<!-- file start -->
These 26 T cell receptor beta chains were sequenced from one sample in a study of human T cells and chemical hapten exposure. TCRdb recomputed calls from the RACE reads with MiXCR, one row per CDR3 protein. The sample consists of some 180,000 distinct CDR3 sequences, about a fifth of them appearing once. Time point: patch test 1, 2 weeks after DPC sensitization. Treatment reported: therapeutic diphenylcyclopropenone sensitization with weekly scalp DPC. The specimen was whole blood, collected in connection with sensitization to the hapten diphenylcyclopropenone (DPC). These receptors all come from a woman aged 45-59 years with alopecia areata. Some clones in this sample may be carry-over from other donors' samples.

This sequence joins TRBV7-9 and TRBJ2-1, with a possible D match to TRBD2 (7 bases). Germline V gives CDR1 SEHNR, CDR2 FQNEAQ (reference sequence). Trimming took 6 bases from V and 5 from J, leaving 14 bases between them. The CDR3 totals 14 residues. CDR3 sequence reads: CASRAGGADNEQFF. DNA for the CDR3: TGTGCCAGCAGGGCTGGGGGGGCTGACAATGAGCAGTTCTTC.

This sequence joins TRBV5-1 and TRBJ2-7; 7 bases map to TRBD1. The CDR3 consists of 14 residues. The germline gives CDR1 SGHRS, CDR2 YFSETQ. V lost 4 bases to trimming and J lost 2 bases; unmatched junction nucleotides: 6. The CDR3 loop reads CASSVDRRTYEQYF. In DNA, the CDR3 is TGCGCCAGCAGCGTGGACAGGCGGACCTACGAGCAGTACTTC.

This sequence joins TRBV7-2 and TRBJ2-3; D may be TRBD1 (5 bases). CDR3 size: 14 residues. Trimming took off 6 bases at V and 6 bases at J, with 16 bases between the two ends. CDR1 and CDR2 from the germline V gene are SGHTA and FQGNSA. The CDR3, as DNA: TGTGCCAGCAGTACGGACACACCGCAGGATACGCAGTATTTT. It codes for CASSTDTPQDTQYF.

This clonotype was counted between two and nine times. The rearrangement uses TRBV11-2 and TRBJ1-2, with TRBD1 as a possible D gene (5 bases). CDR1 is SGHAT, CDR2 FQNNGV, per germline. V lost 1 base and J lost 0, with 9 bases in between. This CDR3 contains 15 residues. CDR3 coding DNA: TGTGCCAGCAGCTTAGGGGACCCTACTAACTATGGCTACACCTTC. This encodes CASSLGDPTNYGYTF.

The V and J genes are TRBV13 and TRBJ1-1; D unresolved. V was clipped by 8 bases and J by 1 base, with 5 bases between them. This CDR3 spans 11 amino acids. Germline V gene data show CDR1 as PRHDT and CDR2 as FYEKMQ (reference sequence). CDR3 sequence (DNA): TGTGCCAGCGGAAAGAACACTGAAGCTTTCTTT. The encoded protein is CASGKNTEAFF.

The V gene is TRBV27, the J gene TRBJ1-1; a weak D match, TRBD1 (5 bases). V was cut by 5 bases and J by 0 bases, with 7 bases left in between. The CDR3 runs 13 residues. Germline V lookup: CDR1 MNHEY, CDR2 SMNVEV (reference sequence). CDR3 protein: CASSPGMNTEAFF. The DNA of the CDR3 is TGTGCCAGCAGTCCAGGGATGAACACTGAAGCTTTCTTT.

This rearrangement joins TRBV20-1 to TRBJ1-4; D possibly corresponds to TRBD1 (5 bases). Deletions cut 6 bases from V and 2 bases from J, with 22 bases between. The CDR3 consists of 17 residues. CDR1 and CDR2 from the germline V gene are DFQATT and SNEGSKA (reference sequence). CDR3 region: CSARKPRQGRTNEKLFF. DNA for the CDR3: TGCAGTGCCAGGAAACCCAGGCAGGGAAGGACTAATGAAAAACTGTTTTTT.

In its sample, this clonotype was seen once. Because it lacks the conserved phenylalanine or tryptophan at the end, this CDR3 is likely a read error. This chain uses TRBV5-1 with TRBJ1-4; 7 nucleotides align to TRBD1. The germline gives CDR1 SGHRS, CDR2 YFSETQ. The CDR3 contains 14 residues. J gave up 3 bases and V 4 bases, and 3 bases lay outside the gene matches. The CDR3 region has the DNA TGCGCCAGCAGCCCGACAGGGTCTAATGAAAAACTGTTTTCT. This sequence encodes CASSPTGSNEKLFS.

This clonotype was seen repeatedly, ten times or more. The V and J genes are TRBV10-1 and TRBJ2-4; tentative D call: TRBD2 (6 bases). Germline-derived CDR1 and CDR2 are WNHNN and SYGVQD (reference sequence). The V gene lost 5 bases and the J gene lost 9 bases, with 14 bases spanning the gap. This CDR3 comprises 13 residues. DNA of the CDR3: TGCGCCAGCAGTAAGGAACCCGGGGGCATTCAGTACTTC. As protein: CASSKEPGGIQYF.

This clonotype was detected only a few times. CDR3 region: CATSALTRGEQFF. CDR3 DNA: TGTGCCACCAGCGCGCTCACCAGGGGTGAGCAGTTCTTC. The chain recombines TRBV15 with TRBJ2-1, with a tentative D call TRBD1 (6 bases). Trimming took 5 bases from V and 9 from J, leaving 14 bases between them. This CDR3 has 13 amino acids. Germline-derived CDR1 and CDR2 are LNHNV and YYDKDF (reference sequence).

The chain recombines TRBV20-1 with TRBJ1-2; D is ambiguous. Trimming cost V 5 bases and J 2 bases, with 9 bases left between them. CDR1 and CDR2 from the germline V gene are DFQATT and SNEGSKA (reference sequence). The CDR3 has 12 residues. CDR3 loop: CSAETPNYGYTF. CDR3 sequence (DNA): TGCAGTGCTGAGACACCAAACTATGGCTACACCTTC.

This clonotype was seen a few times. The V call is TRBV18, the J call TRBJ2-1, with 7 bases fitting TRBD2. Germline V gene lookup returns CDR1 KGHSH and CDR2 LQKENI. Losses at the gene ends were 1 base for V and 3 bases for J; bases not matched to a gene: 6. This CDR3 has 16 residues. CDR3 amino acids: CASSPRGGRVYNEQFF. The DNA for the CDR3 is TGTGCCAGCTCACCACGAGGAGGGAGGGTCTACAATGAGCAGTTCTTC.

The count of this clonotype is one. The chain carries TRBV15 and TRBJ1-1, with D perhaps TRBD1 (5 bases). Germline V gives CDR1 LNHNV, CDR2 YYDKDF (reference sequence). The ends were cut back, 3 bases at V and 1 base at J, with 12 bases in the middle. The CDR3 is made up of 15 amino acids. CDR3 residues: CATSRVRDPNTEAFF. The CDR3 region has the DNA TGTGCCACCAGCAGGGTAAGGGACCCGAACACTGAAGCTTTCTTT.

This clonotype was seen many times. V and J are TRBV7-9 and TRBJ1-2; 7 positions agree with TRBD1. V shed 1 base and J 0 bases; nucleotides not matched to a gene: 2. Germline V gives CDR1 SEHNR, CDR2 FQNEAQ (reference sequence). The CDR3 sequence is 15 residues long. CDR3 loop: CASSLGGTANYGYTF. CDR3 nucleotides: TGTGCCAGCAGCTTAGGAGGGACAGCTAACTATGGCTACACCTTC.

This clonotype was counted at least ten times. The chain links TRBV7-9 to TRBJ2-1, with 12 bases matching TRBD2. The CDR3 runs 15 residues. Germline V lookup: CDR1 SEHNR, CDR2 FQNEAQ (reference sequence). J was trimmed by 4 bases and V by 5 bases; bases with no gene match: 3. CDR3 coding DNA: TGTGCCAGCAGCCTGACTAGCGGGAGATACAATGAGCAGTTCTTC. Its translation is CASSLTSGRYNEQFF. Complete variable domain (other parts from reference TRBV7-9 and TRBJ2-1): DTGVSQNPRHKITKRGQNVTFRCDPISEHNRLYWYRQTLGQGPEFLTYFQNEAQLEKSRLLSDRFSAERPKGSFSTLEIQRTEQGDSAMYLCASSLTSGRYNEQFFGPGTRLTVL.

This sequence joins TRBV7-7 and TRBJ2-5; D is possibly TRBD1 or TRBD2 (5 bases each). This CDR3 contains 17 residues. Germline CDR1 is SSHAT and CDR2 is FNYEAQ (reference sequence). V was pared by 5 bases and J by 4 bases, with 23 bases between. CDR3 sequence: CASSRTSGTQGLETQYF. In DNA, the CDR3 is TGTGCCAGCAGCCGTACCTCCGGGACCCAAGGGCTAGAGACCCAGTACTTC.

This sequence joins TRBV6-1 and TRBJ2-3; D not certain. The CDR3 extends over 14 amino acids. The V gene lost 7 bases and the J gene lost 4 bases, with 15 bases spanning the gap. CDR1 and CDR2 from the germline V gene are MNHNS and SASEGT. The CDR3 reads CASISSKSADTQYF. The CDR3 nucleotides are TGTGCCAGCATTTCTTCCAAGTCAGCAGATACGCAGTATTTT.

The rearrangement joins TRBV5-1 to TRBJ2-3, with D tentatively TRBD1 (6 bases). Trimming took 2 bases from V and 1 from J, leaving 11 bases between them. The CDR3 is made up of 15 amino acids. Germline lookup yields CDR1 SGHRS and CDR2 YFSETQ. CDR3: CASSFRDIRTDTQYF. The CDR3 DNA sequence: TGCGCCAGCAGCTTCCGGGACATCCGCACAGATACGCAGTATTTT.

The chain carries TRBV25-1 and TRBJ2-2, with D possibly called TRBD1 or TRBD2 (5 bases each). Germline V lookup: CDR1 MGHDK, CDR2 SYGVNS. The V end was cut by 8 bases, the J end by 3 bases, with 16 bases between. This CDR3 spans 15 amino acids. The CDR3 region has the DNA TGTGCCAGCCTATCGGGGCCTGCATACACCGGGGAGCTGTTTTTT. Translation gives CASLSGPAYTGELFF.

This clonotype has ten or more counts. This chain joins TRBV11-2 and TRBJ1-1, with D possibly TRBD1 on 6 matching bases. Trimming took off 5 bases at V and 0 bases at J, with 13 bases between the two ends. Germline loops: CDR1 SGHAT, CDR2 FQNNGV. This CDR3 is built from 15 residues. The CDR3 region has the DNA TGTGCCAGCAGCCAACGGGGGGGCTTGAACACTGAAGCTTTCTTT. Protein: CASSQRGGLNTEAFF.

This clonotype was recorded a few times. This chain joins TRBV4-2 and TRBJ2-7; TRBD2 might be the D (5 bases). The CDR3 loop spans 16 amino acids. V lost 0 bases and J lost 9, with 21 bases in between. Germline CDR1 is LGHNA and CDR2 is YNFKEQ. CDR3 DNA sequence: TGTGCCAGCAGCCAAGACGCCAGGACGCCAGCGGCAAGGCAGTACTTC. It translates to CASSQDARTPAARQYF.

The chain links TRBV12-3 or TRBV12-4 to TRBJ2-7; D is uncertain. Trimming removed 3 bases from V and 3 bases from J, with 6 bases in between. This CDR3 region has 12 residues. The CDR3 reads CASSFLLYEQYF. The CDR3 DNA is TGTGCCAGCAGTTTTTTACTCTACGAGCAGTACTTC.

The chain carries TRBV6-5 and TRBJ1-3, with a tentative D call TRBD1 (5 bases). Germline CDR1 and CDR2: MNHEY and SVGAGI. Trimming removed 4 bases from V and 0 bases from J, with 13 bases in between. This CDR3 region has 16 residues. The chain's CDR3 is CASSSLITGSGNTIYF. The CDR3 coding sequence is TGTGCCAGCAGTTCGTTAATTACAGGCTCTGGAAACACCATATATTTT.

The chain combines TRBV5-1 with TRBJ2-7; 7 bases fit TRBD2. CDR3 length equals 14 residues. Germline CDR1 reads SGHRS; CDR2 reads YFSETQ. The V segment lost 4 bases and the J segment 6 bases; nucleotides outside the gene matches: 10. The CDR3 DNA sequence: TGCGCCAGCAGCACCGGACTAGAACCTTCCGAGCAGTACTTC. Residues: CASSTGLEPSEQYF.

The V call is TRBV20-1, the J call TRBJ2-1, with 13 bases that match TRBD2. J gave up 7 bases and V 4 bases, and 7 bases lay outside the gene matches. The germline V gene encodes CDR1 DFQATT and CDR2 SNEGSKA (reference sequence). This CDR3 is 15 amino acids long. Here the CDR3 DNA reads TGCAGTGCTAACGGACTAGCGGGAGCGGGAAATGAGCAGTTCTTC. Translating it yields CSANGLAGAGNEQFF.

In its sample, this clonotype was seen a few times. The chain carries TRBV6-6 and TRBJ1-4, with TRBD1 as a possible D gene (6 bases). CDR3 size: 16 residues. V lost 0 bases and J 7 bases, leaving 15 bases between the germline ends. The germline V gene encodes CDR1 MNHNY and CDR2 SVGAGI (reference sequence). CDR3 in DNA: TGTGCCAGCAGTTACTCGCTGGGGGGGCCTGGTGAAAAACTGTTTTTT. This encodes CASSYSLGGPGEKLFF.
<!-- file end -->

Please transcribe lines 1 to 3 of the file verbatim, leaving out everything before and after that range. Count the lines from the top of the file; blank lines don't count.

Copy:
These 26 T cell receptor beta chains were sequenced from one sample in a study of human T cells and chemical hapten exposure. TCRdb recomputed calls from the RACE reads with MiXCR, one row per CDR3 protein. The sample consists of some 180,000 distinct CDR3 sequences, about a fifth of them appearing once. Time point: patch test 1, 2 weeks after DPC sensitization. Treatment reported: therapeutic diphenylcyclopropenone sensitization with weekly scalp DPC. The specimen was whole blood, collected in connection with sensitization to the hapten diphenylcyclopropenone (DPC). These receptors all come from a woman aged 45-59 years with alopecia areata. Some clones in this sample may be carry-over from other donors' samples.

This sequence joins TRBV7-9 and TRBJ2-1, with a possible D match to TRBD2 (7 bases). Germline V gives CDR1 SEHNR, CDR2 FQNEAQ (reference sequence). Trimming took 6 bases from V and 5 from J, leaving 14 bases between them. The CDR3 totals 14 residues. CDR3 sequence reads: CASRAGGADNEQFF. DNA for the CDR3: TGTGCCAGCAGGGCTGGGGGGGCTGACAATGAGCAGTTCTTC.

This sequence joins TRBV5-1 and TRBJ2-7; 7 bases map to TRBD1. The CDR3 consists of 14 residues. The germline gives CDR1 SGHRS, CDR2 YFSETQ. V lost 4 bases to trimming and J lost 2 bases; unmatched junction nucleotides: 6. The CDR3 loop reads CASSVDRRTYEQYF. In DNA, the CDR3 is TGCGCCAGCAGCGTGGACAGGCGGACCTACGAGCAGTACTTC.